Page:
Tobacco’s “Yum Yum Cult” tunes me in, helps me switch on to life in an alternative future, the psychedelic machine-in-garden paradise of Richard Brautigan’s “All Watched Over By Machines of Loving Grace.”
Long-haired commune-dwellers sit on grassy hillsides worshiping the moon with cups of wine, the night sky a thing there for them to ponder while listening on headphones to Tangerine Dream’s “Phaedra.”
Shapes drift across an inky cosmos. Here in the other future, the one in which you and I reside, where ordinary folk are born to be hurt, the words most appropriate are those of the Talking Heads song, “Born Under Punches.”
The tea leaves that show up sometimes in my Facebook feed suggest that in the days ahead, we may be facing another constitutional crisis. Imagine a harrowing chase scene. Will we take to the streets and participate in work stoppages? Or, like dogs, will we roll on our backs and submit? For answers, I look to John Berryman’s “Desire is a World by Night.” The poem’s reply is none too reassuring. “If anyone could see,” he writes, “The white scalp of that passionate will and those / Sullen desires, he would stumble, dumb / Retreat into the time from which he came / Counting upon his fingers and his toes.” Jingle bells, morality tales, big webworks of meaning. Hissing voices whisper. Recruit the right words, intones a booster, and we can give and take — everything multiplied sevenfold.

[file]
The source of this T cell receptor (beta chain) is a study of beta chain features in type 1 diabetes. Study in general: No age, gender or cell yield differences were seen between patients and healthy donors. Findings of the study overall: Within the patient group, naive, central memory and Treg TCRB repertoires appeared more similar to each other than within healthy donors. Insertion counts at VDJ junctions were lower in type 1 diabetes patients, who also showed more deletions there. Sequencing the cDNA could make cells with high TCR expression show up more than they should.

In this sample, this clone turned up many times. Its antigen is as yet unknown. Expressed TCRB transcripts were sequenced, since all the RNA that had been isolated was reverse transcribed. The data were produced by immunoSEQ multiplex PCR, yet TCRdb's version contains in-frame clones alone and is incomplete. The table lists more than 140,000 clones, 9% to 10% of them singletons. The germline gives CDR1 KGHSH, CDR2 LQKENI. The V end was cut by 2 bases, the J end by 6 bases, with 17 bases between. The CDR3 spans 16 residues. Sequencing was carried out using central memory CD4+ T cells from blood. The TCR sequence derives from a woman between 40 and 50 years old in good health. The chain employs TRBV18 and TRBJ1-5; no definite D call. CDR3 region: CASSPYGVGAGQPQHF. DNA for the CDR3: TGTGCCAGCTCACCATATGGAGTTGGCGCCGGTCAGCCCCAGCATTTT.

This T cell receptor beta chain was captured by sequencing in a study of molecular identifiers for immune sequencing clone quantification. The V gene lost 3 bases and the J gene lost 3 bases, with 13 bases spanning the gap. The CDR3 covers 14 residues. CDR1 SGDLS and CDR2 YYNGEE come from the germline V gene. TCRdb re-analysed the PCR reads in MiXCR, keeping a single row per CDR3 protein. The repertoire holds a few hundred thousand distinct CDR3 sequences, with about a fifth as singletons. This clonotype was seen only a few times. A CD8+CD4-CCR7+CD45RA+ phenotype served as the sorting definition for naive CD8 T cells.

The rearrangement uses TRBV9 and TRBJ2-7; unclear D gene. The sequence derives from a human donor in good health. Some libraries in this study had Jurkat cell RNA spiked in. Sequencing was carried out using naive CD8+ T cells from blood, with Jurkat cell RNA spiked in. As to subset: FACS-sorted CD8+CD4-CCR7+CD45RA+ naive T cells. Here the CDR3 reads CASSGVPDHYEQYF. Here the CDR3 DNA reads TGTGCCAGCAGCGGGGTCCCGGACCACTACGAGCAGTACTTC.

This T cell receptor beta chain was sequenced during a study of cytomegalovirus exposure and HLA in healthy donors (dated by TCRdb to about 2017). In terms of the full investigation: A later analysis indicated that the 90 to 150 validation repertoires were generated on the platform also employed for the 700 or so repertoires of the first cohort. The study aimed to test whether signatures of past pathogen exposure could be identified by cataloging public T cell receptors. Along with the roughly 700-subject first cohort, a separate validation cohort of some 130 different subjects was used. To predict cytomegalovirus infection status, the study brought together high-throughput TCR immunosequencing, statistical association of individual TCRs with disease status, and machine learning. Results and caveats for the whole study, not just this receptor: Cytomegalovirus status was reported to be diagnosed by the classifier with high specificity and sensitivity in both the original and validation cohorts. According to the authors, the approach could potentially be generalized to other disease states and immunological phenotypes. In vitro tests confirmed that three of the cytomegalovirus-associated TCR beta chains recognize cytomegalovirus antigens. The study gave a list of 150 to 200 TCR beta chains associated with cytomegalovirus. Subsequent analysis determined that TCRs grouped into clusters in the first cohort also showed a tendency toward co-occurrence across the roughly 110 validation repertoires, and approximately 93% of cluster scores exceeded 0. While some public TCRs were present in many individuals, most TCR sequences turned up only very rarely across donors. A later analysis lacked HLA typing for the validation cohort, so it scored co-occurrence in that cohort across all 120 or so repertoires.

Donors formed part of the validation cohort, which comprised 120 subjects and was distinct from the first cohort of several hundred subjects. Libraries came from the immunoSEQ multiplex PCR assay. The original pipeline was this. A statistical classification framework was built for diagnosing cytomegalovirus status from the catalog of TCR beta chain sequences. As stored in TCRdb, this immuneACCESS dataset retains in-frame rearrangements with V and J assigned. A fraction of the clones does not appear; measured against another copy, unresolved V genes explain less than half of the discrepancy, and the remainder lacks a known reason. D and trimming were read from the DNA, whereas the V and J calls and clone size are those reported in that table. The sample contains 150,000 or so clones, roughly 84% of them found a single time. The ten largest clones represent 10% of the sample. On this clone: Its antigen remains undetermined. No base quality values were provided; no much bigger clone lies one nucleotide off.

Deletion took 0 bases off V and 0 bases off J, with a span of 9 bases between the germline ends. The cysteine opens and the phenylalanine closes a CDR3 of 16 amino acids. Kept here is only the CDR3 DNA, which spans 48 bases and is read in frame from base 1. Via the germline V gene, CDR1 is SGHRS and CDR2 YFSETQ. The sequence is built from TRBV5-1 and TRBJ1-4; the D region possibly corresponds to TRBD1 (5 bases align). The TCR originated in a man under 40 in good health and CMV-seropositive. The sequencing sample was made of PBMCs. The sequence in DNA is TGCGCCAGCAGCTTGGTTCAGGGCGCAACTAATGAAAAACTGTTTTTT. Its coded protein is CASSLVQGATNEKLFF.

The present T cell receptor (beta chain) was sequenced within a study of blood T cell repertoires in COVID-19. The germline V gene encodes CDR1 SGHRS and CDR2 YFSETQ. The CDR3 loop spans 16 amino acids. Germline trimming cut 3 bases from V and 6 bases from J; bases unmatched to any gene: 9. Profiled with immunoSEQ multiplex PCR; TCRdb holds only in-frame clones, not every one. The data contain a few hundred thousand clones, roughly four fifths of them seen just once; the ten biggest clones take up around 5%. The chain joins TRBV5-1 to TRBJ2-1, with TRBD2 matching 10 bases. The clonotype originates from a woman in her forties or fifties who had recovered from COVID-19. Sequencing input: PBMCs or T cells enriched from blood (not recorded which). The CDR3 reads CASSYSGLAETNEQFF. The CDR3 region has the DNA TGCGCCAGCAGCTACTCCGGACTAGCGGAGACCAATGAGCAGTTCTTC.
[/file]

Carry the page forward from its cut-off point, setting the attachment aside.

Does it help? Does growth occur when subjects reexamine their origins? Their earliest fears, for instance? Reality says, “Follow the signal! Create a new world.” Beautiful old decrepit landscapes, abandoned train tracks. Consciousness imagines itself occupying other identities. Matter, form, laws, energy. We know ourselves only in the midst of higher and lower orders of being. We play games and hope to attract others to join us. Utopia is a place where we all descend into our own mazes, families of selves who improvise being in keeping with the teachings of the Emerald Tablet or Tabula Smaragdina. Another afternoon, another walk timed to the sun’s descent. Pine needle arrangements on a piece of blacktop. I know not why the sky is so gray, but I like it. Gusts of wind lift ends of ribbons tied to trunks of trees. Heads lift, too, with help from Asheville, NC improv duo LULO.